Hi, my name is Samuel Marticotte.
I grew up in on the north-shore of Quebec, speaking French in an area where it is spoken by over 90% of the population. As I grew up, I picked up some English in school, in video games, on the internet, but only really learned it later when I started working in the navy in Halifax, N-S and Victoria, B-C. After a year of software engineering, I stopped my studies to go to Japan, where I became somewhat fluent in Japanese over the course of nine months; travelling, working in a restaurant and helping an elderly woman with her farm work. When I came back to university, I changed program for one in which I could study two modern languages. I decided to keep studying Japanese and chose Russian as a second language. On my second year, I did a nine-month exchange program in Russia where I had the occasion to improve my reading and listening abilities. Upon my return I was not perfectly fluent orally, but I could read novels and translate literature from French or English. Upon completion of my B.A and certificate in Russian Studies, I was chosen to participate in the JET program. I left for Japan and taught in an elementary school for two years. In Japan, I worked in Japanese, every week explaining to my coworkers lesson plans, and engaged with friends and the local community, sometimes in the local dialect (Kansai-ben), sometimes in standard “Tokyo” Japanese, a more polite variety of the language. When I returned to Canada, I moved to Montreal and started the M.A. in second language education I’m actually in. Being at McGill is an interesting experience, because it is my first long-term experience in an “English community” in Canada.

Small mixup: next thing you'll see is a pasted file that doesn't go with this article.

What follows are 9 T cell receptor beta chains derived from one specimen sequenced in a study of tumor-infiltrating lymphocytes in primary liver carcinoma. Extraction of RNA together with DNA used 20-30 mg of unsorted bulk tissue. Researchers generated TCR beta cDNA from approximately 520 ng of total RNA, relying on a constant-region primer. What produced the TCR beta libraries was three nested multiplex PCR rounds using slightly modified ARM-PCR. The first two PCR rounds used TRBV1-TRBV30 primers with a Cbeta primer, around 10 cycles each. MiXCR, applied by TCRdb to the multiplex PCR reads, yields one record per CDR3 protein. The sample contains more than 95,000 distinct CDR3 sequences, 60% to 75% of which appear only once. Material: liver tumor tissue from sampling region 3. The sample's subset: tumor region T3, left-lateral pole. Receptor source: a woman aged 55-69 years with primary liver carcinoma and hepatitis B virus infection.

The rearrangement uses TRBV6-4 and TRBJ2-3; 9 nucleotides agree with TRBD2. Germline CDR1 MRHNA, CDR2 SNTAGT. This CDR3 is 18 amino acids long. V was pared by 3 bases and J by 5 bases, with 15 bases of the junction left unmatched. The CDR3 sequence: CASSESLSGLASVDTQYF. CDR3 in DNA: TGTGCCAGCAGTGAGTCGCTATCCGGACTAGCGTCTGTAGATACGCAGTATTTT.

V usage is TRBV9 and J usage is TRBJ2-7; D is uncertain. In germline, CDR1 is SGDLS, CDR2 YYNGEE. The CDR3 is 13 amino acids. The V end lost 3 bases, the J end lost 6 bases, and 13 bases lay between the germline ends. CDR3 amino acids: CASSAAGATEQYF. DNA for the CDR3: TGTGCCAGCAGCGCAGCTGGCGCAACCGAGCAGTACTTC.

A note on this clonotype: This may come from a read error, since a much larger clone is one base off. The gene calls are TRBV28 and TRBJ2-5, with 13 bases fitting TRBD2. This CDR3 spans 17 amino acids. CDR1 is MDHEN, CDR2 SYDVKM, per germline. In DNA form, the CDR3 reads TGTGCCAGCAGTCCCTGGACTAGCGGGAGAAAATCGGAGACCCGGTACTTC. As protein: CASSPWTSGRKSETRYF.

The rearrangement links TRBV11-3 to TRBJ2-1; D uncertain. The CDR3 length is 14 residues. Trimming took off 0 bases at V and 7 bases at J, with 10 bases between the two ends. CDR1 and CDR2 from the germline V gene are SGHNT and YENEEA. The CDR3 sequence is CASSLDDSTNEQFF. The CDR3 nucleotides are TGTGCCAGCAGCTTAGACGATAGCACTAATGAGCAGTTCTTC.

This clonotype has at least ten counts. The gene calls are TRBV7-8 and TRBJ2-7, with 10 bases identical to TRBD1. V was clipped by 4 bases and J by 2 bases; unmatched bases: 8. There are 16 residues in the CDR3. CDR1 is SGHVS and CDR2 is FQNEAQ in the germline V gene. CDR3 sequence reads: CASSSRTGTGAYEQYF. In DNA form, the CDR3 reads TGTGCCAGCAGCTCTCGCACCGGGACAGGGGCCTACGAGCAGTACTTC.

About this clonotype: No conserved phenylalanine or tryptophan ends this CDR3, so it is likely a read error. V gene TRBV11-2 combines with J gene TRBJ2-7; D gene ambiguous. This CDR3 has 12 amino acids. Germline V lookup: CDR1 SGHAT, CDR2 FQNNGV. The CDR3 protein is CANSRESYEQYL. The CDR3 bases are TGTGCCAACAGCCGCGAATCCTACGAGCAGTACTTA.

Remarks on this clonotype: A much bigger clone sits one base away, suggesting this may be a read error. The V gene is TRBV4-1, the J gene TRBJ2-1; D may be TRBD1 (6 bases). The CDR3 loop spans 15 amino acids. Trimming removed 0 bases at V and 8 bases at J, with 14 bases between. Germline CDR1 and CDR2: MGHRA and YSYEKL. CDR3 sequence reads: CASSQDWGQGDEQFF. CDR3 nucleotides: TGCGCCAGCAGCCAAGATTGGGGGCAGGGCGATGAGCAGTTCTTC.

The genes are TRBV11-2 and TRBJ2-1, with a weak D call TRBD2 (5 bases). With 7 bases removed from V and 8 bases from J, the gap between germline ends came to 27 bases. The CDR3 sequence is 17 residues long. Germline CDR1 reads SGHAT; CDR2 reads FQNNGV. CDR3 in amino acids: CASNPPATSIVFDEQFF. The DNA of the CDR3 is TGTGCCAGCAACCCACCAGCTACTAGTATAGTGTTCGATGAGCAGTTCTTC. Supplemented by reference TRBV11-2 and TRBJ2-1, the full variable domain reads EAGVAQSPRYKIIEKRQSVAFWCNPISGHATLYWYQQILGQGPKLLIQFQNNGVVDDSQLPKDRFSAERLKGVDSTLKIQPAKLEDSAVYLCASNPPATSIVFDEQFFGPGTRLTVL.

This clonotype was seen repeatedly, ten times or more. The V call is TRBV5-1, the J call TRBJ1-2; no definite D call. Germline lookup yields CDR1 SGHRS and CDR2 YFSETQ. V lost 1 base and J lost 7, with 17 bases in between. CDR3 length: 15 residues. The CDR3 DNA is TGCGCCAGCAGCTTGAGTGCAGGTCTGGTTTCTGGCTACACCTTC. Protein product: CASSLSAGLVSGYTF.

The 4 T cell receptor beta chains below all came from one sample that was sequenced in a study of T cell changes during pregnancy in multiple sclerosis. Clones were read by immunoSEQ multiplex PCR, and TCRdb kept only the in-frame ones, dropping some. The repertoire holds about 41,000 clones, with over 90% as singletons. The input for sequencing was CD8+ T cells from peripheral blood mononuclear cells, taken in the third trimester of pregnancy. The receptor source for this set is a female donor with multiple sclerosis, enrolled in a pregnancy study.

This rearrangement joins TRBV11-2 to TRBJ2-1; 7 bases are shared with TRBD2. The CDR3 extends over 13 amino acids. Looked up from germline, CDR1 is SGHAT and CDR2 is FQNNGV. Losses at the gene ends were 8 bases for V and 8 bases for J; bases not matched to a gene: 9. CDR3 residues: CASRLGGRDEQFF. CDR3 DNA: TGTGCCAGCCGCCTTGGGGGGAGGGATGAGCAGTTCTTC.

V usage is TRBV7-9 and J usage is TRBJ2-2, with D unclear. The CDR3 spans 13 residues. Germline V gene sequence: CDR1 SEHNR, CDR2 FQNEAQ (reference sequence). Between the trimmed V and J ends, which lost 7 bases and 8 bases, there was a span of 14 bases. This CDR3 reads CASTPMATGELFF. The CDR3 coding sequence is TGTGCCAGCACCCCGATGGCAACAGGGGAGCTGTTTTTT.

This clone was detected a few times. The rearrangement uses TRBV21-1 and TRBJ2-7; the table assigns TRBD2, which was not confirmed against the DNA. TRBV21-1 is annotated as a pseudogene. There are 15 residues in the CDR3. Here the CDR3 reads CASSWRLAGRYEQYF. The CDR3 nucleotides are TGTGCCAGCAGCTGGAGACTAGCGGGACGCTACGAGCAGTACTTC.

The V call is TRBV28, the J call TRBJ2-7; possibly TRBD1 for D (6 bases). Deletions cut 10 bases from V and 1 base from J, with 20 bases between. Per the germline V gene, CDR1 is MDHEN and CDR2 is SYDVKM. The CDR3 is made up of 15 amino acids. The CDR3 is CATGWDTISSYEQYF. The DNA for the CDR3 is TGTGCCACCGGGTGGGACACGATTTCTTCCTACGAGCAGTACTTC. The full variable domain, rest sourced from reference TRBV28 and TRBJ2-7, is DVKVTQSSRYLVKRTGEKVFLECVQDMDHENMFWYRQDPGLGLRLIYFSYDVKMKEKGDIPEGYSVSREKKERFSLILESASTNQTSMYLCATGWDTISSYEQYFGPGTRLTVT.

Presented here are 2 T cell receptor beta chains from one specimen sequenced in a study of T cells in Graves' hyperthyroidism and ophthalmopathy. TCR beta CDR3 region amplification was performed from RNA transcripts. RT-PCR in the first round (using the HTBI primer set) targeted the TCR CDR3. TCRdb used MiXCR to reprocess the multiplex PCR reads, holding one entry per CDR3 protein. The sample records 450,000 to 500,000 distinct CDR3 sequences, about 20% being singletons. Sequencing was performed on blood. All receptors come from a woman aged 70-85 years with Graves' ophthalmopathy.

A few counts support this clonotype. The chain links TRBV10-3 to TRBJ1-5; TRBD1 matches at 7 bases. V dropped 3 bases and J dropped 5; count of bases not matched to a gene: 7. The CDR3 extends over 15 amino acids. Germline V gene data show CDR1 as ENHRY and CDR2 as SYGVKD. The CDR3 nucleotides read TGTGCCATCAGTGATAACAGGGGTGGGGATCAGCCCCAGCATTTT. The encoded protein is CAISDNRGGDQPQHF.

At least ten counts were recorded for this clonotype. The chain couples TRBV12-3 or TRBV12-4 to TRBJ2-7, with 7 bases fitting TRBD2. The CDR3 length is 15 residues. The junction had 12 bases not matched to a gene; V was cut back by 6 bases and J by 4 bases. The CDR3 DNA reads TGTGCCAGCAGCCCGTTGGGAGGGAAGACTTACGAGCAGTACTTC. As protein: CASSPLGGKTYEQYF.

One of the sociolinguistics question I have always been fascinated by is: What is my accent? In French, in English, in Japanese? I don’t know where to start to answer this question. I often ask native speakers and the answer never satisfies me. For example, since I was exposed mainly to both Canadian and American English, which one is it closer to? It is obviously not British or Australian!? Is it only just “accented”? Am I using Canadian expressions? Same for French: when am I using a more local version of the language? Am I sometimes using different varieties of French? Is my French more like the standard “Quebec dialect” or closer to the dialect spoken in the northern region I grew up in? I find all those questions fascinating, I hope to find some new ways to answer these questions through this course!